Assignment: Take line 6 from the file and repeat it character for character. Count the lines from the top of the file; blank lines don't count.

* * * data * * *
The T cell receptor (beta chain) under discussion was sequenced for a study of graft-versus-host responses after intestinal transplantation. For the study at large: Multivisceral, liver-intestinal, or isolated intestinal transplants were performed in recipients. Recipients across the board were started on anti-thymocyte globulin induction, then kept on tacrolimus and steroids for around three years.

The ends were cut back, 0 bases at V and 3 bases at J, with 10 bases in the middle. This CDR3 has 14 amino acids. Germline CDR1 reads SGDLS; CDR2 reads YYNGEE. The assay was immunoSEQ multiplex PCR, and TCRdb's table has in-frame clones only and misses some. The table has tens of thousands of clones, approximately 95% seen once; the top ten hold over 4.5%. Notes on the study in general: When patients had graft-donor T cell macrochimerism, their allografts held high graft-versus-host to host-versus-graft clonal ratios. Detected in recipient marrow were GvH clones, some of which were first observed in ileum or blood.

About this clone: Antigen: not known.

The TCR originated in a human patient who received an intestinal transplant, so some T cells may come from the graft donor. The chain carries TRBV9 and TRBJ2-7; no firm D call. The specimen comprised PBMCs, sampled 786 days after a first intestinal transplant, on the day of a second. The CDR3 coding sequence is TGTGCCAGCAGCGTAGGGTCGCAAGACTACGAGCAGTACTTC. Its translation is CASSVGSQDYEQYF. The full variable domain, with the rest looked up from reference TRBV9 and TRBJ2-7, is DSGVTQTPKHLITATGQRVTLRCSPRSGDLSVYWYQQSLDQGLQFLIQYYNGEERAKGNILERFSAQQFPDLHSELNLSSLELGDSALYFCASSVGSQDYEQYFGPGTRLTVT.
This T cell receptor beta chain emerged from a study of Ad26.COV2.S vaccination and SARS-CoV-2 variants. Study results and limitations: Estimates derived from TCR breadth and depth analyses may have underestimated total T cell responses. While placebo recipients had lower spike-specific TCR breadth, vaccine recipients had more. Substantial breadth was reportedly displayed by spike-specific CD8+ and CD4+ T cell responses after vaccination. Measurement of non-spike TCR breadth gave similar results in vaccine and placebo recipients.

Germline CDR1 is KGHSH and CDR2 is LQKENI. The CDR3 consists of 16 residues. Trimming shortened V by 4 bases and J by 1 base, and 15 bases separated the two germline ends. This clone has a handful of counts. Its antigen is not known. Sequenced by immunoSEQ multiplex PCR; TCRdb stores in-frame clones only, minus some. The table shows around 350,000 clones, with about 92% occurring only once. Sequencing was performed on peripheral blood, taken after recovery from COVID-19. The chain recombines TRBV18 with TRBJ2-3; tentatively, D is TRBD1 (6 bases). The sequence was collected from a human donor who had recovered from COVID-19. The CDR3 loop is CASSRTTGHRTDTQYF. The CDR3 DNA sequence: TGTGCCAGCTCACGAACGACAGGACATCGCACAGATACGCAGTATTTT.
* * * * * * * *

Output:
Germline CDR1 is KGHSH and CDR2 is LQKENI. The CDR3 consists of 16 residues. Trimming shortened V by 4 bases and J by 1 base, and 15 bases separated the two germline ends. This clone has a handful of counts. Its antigen is not known. Sequenced by immunoSEQ multiplex PCR; TCRdb stores in-frame clones only, minus some. The table shows around 350,000 clones, with about 92% occurring only once. Sequencing was performed on peripheral blood, taken after recovery from COVID-19. The chain recombines TRBV18 with TRBJ2-3; tentatively, D is TRBD1 (6 bases). The sequence was collected from a human donor who had recovered from COVID-19. The CDR3 loop is CASSRTTGHRTDTQYF. The CDR3 DNA sequence: TGTGCCAGCTCACGAACGACAGGACATCGCACAGATACGCAGTATTTT.